I had a discussion about white people denouncing or being ashamed of their race, and a thoughtful friend made a great remark:
"I still don't understand why my "race" is important to me. I understand that my cultural teachings and influences are wonderful, but I think those can belong to anyone who chooses to study and love them as I have."
I absolutely love this point. I've been trying to drive home the point that Western Civilization is not the possession of people who happen to possess a certain skin pigment or genetic trait but rather it is a constellation of ideas, principles, values, and customs that can be adopted by anyone. It's a way of life that colors everything we do, not a skin color that determines who we are.
People generally get along quite well when they share values, no matter their race.
Now, I suspect that by affirming your love of our shared inherited cultural heritage, you aren't even attempting to deny past oppressions of blacks or that current racism does exist, but rather you aim only to make the point that values and behavior are truer indicators of identity than mere skin color which can be correlative but not causative of reverence to values and mores. -And that is something with which I wholeheartedly agree.
Sadly, not enough people of all colors see it the way you and I do.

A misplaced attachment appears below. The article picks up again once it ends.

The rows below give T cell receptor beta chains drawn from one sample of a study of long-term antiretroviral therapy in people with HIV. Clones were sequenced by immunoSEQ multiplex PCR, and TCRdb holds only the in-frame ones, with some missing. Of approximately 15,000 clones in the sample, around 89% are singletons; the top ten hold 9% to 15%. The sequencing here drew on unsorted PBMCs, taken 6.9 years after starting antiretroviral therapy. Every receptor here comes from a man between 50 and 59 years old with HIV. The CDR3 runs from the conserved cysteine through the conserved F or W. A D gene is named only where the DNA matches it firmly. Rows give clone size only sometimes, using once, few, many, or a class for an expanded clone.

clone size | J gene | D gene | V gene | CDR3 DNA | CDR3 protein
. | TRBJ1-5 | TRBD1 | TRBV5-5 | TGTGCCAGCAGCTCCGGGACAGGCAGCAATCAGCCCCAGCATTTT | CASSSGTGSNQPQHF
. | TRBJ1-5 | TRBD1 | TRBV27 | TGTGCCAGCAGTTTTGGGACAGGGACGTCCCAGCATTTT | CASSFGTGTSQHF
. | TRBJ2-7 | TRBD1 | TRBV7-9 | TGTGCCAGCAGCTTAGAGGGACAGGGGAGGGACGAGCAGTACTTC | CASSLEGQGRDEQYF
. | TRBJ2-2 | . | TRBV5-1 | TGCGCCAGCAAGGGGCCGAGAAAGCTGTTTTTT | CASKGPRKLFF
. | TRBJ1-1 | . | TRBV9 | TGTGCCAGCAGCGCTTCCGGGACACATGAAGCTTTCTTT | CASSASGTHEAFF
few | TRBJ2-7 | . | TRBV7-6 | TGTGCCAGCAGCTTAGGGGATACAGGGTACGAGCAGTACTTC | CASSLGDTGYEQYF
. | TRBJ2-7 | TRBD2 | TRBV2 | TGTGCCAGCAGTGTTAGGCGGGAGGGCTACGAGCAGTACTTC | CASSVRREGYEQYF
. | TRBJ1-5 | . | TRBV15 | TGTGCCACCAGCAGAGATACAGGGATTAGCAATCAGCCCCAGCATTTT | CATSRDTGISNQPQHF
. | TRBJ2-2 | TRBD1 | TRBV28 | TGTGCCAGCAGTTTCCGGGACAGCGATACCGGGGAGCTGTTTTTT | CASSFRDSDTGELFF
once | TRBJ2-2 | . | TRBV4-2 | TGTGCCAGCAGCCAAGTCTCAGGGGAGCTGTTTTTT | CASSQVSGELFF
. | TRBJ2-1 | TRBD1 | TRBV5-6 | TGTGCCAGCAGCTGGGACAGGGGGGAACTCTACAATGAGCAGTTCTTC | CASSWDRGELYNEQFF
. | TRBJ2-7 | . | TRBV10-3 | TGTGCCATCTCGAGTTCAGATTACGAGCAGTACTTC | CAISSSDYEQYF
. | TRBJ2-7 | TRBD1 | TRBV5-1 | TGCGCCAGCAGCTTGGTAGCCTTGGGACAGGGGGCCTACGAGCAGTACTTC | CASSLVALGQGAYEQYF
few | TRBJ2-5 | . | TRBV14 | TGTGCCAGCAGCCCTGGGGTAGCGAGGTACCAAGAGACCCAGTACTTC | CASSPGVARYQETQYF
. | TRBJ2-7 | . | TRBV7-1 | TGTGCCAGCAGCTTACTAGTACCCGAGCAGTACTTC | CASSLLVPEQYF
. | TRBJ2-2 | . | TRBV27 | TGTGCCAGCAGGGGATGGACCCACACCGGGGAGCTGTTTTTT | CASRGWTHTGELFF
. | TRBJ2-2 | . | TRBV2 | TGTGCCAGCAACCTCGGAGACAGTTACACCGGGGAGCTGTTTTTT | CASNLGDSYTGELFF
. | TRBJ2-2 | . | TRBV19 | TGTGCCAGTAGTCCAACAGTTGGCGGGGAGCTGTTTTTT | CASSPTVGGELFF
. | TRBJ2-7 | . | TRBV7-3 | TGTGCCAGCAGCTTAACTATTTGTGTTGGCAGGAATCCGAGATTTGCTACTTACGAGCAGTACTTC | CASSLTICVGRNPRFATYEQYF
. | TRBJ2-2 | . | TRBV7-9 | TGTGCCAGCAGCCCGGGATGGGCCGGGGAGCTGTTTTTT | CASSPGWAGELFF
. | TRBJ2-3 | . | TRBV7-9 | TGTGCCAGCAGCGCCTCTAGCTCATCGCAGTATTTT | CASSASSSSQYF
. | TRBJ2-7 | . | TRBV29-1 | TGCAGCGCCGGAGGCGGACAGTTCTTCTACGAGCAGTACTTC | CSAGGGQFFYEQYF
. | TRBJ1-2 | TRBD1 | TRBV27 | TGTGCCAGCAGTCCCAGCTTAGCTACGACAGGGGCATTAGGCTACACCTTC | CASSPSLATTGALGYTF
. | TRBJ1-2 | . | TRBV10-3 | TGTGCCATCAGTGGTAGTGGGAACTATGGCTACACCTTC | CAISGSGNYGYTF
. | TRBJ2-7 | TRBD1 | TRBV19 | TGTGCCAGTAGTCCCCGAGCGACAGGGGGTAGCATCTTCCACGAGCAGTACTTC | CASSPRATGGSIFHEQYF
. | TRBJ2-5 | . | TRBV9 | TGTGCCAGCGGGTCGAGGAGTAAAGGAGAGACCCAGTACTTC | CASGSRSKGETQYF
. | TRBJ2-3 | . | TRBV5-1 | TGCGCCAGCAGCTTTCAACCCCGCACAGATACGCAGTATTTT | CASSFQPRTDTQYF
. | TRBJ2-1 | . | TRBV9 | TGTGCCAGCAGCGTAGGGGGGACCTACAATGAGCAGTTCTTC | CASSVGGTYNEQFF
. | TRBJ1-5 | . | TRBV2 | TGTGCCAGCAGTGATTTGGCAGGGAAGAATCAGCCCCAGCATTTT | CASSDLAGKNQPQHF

The problem with your remark, of course, is that many people wish to make their race extremely important, even of primary importance, to their identity so that they can play the race or victim card in order to extract benefits or advantages, and your refusal to allow them to make their identity primarily about their race (or their gender, or their ethnicity or other form of politicized group identity) is that it denies them the opportunity to play those cards and thereby make a claim against people in outgroups.
In today's world, your unwillingness to "recognize" their race as the primary factor to their identity is considered violent psychological oppression to them and a sign that you are merely perpetuating a social construct that benefits you so much that you don't realize the privilege you have merely because of your "race."
Furthermore, you had better not dare to ask, then, how one's race determines the values one cherishes and how certain values are white, or ask which values are black.